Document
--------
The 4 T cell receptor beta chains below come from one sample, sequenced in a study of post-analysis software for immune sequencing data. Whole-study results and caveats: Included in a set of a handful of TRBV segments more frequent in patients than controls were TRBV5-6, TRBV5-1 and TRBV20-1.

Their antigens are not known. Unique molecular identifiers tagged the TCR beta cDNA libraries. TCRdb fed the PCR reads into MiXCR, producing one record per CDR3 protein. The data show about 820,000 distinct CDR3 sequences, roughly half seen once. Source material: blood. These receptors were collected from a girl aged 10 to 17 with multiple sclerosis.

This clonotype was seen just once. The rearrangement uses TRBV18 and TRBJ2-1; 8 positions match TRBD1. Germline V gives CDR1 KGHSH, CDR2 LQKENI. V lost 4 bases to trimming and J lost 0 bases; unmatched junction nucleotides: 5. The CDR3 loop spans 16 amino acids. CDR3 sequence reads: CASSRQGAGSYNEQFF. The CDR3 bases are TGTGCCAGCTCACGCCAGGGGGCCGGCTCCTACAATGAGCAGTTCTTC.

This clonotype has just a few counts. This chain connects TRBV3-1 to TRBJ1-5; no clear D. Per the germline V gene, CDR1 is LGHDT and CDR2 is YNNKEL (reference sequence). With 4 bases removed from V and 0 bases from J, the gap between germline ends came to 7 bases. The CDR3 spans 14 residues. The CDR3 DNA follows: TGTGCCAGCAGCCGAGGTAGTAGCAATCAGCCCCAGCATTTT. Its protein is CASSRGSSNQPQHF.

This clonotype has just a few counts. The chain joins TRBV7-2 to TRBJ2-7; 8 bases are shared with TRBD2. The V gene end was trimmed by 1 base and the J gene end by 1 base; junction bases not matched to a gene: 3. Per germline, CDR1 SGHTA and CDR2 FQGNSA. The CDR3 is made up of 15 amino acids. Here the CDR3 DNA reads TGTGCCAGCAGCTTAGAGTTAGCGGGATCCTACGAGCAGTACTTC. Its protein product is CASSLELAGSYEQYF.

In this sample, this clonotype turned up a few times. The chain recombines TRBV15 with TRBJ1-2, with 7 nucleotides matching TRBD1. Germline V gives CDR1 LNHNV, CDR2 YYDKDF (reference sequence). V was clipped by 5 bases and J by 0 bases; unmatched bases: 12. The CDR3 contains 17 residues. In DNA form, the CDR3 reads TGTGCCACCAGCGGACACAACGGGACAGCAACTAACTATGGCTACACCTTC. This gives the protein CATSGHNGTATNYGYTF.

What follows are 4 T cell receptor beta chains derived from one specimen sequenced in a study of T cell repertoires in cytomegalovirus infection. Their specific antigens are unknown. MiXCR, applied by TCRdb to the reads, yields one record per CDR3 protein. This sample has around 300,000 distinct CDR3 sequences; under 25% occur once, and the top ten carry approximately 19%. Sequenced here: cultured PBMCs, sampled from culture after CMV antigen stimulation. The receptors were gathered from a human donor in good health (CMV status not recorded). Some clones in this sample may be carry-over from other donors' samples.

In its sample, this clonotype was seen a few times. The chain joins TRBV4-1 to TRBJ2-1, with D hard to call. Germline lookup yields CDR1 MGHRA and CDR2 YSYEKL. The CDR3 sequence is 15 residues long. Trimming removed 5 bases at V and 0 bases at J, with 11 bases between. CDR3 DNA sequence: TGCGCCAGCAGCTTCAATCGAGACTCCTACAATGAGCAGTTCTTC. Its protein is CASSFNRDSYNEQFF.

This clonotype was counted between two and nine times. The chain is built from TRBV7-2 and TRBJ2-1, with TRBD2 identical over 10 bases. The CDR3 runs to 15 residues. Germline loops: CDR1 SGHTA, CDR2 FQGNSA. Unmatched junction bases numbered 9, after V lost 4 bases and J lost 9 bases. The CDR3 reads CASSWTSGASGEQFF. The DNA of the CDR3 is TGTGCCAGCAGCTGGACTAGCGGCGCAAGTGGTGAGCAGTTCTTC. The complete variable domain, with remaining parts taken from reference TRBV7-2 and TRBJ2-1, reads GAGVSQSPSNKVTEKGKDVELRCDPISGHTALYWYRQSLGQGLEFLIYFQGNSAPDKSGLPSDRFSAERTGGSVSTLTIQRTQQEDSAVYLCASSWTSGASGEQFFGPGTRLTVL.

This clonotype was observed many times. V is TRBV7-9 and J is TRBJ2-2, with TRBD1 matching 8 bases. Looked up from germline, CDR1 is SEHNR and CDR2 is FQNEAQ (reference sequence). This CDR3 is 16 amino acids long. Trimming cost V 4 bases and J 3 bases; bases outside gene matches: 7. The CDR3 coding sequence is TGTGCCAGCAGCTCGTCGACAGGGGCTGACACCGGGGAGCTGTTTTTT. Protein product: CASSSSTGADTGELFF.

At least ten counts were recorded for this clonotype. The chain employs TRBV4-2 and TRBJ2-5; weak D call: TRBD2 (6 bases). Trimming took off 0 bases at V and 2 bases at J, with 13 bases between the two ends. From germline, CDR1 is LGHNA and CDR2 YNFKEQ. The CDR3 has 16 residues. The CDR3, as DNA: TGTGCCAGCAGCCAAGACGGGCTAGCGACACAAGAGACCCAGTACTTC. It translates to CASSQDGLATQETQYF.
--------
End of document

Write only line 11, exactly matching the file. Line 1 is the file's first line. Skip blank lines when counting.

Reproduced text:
At least ten counts were recorded for this clonotype. The chain employs TRBV4-2 and TRBJ2-5; weak D call: TRBD2 (6 bases). Trimming took off 0 bases at V and 2 bases at J, with 13 bases between the two ends. From germline, CDR1 is LGHNA and CDR2 YNFKEQ. The CDR3 has 16 residues. The CDR3, as DNA: TGTGCCAGCAGCCAAGACGGGCTAGCGACACAAGAGACCCAGTACTTC. It translates to CASSQDGLATQETQYF.